Join Twin Cities Food Co-ops and Green Card Voices as we hear the stories of local Minnesota immigrant business owners and learn about their journey to the US, building a life in the Twin Cities, and owning a business through a pandemic and civil unrest.

After the stories, join in a virtual discussion with local immigrant business owners, Green Card Voices and other local nonprofits about the immigrant experience in the Twin Cities, how we can better connect with our neighbors, and what we can do to support immigrants in our community.


Originally from Argentina, Belén Rodriguez moved to Minneapolis in 2012. She started cooking for friends and family in the U.S. as a way to reconnect with her roots and cope with homesickness, but the hobby quickly turned into a desire to switch careers. After a few years working at restaurants, she decided to open a charcuterie and savory pies shop in 2016, which transformed into Quebracho Empanadas during the pandemic in 2020. Quebracho Empanadas is now a wholesale manufacturer of frozen empanadas that people can take home and finish cooking in just under 20 minutes for an authentic, homemade family meal.


Naima Dhore is a first-generation farmer, activist and educator committed to community building and looking after Mother Earth. She is the program director at Somali American Farmers Association and owner of Naima’s Farm LLC, where she supports the next Somali American farmers. Naima is passionate about organic farming and inspiring young people to become future farmers, specifically people from immigrant communities in Minnesota. As director, Naima’s vision comes from the lack of access disadvantaged communities have to farmers markets, which hinders their ability to buy fresh fruits and vegetables. By addressing this disparity, Naima is able to help those facing food insecurity while continuing to educate immigrant communities.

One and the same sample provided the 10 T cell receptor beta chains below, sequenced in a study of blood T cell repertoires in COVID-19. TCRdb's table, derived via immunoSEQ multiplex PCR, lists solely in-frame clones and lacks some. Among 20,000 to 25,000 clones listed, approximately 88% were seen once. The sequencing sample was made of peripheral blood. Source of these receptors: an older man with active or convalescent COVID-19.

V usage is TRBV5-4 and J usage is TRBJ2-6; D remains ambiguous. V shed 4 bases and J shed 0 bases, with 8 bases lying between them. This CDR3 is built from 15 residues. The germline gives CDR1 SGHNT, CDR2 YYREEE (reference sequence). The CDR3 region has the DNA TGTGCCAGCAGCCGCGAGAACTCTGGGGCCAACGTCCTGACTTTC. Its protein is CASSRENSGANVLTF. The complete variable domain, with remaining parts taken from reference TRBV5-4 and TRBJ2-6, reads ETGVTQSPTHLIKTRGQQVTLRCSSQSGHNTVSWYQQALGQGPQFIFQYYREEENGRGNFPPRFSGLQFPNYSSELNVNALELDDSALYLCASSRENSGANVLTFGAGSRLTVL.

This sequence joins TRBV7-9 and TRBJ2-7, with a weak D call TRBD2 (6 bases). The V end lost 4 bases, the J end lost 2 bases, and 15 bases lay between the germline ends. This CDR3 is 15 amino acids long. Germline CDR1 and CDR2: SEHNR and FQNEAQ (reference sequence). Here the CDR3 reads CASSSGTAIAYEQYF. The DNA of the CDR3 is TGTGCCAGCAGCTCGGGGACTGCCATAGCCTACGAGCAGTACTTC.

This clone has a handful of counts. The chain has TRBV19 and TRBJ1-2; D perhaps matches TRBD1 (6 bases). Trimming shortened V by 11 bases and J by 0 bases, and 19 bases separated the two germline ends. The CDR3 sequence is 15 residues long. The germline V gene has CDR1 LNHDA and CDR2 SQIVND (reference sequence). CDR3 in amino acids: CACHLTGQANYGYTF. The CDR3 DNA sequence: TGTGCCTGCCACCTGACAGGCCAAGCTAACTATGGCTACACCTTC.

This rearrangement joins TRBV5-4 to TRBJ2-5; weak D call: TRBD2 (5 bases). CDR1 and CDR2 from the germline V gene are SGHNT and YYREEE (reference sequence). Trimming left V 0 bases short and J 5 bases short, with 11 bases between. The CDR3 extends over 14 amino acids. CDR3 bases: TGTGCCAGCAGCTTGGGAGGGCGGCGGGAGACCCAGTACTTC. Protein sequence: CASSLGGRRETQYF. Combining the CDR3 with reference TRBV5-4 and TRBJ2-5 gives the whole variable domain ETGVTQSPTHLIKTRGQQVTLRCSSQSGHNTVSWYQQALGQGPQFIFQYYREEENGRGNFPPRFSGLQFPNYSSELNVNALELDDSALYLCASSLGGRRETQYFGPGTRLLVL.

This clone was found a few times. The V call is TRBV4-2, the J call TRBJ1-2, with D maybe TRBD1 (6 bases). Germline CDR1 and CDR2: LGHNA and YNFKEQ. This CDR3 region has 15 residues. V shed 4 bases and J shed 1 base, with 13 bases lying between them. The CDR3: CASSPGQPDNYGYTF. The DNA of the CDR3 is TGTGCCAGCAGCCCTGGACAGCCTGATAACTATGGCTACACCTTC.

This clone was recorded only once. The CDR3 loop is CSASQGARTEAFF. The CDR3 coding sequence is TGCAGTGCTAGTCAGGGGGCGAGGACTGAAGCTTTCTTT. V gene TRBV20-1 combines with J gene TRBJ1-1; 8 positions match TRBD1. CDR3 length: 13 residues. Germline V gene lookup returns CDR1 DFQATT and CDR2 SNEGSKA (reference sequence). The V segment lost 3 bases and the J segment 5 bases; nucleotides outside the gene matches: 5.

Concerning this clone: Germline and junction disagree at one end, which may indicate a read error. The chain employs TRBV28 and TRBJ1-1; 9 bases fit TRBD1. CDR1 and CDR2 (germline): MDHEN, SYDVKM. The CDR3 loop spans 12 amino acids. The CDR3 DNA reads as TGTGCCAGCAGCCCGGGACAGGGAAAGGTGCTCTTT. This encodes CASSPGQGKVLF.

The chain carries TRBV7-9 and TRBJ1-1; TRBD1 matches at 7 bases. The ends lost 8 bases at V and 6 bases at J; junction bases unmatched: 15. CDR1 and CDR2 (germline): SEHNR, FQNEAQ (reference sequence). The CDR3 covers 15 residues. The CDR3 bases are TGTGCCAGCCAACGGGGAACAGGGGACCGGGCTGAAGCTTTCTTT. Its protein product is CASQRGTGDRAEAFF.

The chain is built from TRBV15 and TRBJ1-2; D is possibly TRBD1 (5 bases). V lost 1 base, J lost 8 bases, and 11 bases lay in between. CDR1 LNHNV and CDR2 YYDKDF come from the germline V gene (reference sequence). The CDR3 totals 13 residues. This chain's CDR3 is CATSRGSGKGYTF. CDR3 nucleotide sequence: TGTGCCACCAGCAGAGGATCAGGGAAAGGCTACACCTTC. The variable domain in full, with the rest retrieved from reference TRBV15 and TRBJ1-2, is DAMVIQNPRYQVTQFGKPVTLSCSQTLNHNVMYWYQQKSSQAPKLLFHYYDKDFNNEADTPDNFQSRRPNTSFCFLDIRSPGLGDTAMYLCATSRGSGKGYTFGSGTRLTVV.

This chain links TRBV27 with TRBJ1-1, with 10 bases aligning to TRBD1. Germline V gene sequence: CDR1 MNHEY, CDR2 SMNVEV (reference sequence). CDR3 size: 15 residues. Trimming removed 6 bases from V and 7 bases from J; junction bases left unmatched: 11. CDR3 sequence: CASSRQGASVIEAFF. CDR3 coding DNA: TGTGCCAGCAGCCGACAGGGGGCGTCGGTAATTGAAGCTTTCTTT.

Ruhel Islam is the owner and executive chef of Gandhi Mahal, an award-winning Bangladeshi/Indian restaurant dedicated to embodying environmental sustainability and the peaceful principles of Gandhi. Ruhel has served as the president of Lake Street Council, board of directors of Green Card Voices and currently serves on the board of Minnesota Interfaith Power & Light & Longfellow Rising. He has also appeared on the Food Network’s Diners, Drive-Ins & Dives as well as Guy’s Grocery Games. His newest business venture is Curry in a Hurry located on 31st & Franklin in Minneapolis.



The event series “Co-op Community Conversations: Exploring the Intersection of Racial, Social, and Food Justice” is presented by Eastside Food Co-op, Mississippi Market Co-op, Seward Community Co-op, and Twin Cities Co-op Partners as a way to examine and connect our cooperative values with social justice movements.